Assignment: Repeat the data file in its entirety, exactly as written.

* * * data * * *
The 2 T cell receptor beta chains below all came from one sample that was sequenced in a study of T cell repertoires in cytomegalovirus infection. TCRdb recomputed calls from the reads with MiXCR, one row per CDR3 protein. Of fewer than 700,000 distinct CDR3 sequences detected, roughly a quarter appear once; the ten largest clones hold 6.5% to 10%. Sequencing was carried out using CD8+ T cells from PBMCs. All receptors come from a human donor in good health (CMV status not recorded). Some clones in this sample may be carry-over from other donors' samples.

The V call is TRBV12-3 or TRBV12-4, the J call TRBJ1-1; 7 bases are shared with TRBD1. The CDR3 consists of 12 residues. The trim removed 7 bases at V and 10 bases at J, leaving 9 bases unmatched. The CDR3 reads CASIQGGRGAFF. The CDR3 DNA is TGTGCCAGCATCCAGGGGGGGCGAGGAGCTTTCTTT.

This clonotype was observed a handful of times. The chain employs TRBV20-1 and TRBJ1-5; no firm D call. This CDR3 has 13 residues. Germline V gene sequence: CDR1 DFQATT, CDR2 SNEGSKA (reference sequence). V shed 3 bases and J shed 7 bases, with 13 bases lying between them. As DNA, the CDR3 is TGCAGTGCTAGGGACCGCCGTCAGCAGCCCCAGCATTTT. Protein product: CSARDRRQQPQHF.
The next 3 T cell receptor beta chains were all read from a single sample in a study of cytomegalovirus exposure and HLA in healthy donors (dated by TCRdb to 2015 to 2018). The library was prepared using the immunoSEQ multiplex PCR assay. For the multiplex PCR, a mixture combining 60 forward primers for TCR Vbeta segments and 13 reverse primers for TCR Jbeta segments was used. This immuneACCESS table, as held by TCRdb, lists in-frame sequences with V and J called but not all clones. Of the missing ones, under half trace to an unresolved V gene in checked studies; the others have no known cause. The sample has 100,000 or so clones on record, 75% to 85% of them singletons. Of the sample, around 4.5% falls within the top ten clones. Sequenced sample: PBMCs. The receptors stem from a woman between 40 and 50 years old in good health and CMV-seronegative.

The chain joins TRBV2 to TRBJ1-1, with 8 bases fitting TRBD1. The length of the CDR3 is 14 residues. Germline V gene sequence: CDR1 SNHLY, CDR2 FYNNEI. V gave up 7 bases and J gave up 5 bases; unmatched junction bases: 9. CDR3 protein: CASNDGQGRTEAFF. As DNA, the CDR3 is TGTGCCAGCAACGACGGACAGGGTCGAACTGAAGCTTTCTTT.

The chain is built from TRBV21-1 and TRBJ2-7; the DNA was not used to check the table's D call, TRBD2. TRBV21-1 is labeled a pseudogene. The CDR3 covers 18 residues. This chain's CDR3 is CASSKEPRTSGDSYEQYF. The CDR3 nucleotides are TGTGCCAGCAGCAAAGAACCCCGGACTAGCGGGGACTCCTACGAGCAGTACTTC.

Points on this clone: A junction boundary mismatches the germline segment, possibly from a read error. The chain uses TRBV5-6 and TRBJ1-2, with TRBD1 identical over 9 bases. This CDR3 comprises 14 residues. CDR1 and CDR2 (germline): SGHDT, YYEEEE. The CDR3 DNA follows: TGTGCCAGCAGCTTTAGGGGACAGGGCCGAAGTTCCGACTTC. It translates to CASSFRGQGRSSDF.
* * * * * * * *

The 2 T cell receptor beta chains below all came from one sample that was sequenced in a study of T cell repertoires in cytomegalovirus infection. TCRdb recomputed calls from the reads with MiXCR, one row per CDR3 protein. Of fewer than 700,000 distinct CDR3 sequences detected, roughly a quarter appear once; the ten largest clones hold 6.5% to 10%. Sequencing was carried out using CD8+ T cells from PBMCs. All receptors come from a human donor in good health (CMV status not recorded). Some clones in this sample may be carry-over from other donors' samples.

The V call is TRBV12-3 or TRBV12-4, the J call TRBJ1-1; 7 bases are shared with TRBD1. The CDR3 consists of 12 residues. The trim removed 7 bases at V and 10 bases at J, leaving 9 bases unmatched. The CDR3 reads CASIQGGRGAFF. The CDR3 DNA is TGTGCCAGCATCCAGGGGGGGCGAGGAGCTTTCTTT.

This clonotype was observed a handful of times. The chain employs TRBV20-1 and TRBJ1-5; no firm D call. This CDR3 has 13 residues. Germline V gene sequence: CDR1 DFQATT, CDR2 SNEGSKA (reference sequence). V shed 3 bases and J shed 7 bases, with 13 bases lying between them. As DNA, the CDR3 is TGCAGTGCTAGGGACCGCCGTCAGCAGCCCCAGCATTTT. Protein product: CSARDRRQQPQHF.
The next 3 T cell receptor beta chains were all read from a single sample in a study of cytomegalovirus exposure and HLA in healthy donors (dated by TCRdb to 2015 to 2018). The library was prepared using the immunoSEQ multiplex PCR assay. For the multiplex PCR, a mixture combining 60 forward primers for TCR Vbeta segments and 13 reverse primers for TCR Jbeta segments was used. This immuneACCESS table, as held by TCRdb, lists in-frame sequences with V and J called but not all clones. Of the missing ones, under half trace to an unresolved V gene in checked studies; the others have no known cause. The sample has 100,000 or so clones on record, 75% to 85% of them singletons. Of the sample, around 4.5% falls within the top ten clones. Sequenced sample: PBMCs. The receptors stem from a woman between 40 and 50 years old in good health and CMV-seronegative.

The chain joins TRBV2 to TRBJ1-1, with 8 bases fitting TRBD1. The length of the CDR3 is 14 residues. Germline V gene sequence: CDR1 SNHLY, CDR2 FYNNEI. V gave up 7 bases and J gave up 5 bases; unmatched junction bases: 9. CDR3 protein: CASNDGQGRTEAFF. As DNA, the CDR3 is TGTGCCAGCAACGACGGACAGGGTCGAACTGAAGCTTTCTTT.

The chain is built from TRBV21-1 and TRBJ2-7; the DNA was not used to check the table's D call, TRBD2. TRBV21-1 is labeled a pseudogene. The CDR3 covers 18 residues. This chain's CDR3 is CASSKEPRTSGDSYEQYF. The CDR3 nucleotides are TGTGCCAGCAGCAAAGAACCCCGGACTAGCGGGGACTCCTACGAGCAGTACTTC.

Points on this clone: A junction boundary mismatches the germline segment, possibly from a read error. The chain uses TRBV5-6 and TRBJ1-2, with TRBD1 identical over 9 bases. This CDR3 comprises 14 residues. CDR1 and CDR2 (germline): SGHDT, YYEEEE. The CDR3 DNA follows: TGTGCCAGCAGCTTTAGGGGACAGGGCCGAAGTTCCGACTTC. It translates to CASSFRGQGRSSDF.